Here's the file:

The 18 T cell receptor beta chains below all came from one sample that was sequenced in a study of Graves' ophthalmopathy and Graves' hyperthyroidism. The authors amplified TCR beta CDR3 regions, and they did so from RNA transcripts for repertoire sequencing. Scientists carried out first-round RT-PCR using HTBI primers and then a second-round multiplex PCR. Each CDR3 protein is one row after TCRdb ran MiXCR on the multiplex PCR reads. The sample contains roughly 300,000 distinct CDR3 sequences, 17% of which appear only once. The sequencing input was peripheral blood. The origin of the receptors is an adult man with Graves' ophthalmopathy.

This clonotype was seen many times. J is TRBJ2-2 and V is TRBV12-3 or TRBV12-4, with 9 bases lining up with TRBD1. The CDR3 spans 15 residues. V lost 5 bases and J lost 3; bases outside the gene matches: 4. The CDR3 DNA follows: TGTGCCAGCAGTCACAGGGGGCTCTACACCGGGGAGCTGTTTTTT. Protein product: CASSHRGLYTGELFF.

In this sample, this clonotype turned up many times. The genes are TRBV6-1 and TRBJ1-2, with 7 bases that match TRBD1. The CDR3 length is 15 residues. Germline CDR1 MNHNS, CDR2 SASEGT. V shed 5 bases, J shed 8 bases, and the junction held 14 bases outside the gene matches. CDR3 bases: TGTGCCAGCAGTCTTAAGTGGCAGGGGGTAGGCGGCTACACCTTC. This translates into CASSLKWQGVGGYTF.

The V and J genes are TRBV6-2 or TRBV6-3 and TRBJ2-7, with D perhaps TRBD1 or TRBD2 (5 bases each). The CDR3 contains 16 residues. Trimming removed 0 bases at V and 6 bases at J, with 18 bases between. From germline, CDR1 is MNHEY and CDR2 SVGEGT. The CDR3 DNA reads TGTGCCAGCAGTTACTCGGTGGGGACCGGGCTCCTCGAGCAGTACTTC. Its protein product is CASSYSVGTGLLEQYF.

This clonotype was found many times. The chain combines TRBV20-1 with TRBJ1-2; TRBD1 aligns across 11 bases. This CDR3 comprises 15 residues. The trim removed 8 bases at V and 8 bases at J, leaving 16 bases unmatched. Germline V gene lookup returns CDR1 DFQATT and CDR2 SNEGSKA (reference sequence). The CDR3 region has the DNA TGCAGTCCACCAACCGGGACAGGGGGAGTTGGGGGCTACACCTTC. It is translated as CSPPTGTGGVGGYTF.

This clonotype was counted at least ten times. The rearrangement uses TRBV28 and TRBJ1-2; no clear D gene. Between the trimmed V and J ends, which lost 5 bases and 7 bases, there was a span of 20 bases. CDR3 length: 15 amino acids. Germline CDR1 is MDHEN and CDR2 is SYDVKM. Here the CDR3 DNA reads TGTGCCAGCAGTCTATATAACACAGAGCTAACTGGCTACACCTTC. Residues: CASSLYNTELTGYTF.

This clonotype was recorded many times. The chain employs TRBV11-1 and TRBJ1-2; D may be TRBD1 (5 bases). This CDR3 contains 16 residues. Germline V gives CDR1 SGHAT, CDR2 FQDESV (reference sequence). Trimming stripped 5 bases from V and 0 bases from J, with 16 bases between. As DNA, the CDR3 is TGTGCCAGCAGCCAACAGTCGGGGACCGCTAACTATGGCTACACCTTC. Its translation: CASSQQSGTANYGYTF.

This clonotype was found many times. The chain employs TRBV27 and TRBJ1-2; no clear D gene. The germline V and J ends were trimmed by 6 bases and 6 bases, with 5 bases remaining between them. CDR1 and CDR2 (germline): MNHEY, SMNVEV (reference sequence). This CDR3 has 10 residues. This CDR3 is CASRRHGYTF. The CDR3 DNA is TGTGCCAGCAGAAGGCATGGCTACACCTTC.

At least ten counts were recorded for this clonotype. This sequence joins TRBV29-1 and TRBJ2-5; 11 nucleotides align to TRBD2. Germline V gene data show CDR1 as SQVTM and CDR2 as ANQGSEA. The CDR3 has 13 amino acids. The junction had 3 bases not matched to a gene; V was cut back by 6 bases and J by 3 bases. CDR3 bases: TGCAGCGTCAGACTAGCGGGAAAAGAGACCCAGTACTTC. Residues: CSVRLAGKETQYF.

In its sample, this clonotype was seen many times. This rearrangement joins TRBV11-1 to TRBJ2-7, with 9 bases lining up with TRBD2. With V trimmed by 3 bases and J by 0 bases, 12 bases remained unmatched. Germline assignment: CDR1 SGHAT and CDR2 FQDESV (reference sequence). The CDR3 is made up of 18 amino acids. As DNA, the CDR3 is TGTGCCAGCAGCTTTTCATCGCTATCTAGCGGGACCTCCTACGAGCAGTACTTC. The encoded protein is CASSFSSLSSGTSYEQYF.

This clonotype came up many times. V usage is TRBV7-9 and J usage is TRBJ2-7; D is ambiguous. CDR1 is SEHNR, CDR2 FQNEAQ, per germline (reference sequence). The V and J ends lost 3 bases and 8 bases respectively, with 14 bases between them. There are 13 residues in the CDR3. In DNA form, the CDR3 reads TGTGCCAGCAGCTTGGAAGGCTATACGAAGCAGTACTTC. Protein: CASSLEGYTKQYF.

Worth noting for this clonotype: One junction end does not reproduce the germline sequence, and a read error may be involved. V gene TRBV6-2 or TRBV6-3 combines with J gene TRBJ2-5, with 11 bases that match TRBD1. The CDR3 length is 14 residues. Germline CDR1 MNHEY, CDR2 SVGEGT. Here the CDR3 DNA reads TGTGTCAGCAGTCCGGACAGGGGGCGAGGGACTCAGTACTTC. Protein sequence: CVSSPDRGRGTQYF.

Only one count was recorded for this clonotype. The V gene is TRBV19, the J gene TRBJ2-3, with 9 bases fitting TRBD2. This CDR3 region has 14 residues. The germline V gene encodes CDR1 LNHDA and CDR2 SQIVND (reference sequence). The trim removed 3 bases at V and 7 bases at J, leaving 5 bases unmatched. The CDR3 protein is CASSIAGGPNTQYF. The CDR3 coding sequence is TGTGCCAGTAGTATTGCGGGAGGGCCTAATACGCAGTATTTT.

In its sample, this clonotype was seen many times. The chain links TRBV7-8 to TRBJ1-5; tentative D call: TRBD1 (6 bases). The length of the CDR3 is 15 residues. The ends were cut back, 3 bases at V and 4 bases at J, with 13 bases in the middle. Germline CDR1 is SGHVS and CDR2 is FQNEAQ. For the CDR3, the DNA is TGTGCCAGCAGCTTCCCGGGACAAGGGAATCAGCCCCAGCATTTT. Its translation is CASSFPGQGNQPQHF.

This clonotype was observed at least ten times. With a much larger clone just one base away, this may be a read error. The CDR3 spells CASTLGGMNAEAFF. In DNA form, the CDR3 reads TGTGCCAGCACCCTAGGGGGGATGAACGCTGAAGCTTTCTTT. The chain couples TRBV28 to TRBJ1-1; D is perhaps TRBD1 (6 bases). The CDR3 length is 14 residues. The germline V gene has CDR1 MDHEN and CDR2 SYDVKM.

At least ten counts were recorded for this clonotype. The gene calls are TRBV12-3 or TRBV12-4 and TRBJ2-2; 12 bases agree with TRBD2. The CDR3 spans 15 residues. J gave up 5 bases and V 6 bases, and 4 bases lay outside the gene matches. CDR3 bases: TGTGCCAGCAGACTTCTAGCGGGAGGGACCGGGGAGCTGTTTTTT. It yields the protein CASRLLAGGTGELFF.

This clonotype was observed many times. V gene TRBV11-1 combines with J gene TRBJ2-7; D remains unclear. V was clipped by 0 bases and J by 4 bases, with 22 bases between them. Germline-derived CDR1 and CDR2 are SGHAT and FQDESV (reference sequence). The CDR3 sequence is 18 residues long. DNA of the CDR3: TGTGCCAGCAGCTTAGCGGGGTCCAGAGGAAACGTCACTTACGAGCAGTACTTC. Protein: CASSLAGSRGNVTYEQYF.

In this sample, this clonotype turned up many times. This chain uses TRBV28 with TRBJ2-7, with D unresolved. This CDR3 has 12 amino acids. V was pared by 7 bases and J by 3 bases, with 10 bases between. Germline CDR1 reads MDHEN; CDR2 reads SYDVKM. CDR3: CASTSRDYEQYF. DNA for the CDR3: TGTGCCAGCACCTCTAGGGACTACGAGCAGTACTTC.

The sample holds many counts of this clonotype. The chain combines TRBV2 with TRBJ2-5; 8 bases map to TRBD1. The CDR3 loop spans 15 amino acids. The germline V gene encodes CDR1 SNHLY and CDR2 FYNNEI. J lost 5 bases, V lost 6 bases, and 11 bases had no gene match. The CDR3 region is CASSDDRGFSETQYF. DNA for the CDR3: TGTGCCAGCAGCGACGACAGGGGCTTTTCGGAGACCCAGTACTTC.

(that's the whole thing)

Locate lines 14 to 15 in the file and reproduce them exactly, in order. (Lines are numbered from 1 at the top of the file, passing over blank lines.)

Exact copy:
In its sample, this clonotype was seen many times. The chain links TRBV7-8 to TRBJ1-5; tentative D call: TRBD1 (6 bases). The length of the CDR3 is 15 residues. The ends were cut back, 3 bases at V and 4 bases at J, with 13 bases in the middle. Germline CDR1 is SGHVS and CDR2 is FQNEAQ. For the CDR3, the DNA is TGTGCCAGCAGCTTCCCGGGACAAGGGAATCAGCCCCAGCATTTT. Its translation is CASSFPGQGNQPQHF.

This clonotype was observed at least ten times. With a much larger clone just one base away, this may be a read error. The CDR3 spells CASTLGGMNAEAFF. In DNA form, the CDR3 reads TGTGCCAGCACCCTAGGGGGGATGAACGCTGAAGCTTTCTTT. The chain couples TRBV28 to TRBJ1-1; D is perhaps TRBD1 (6 bases). The CDR3 length is 14 residues. The germline V gene has CDR1 MDHEN and CDR2 SYDVKM.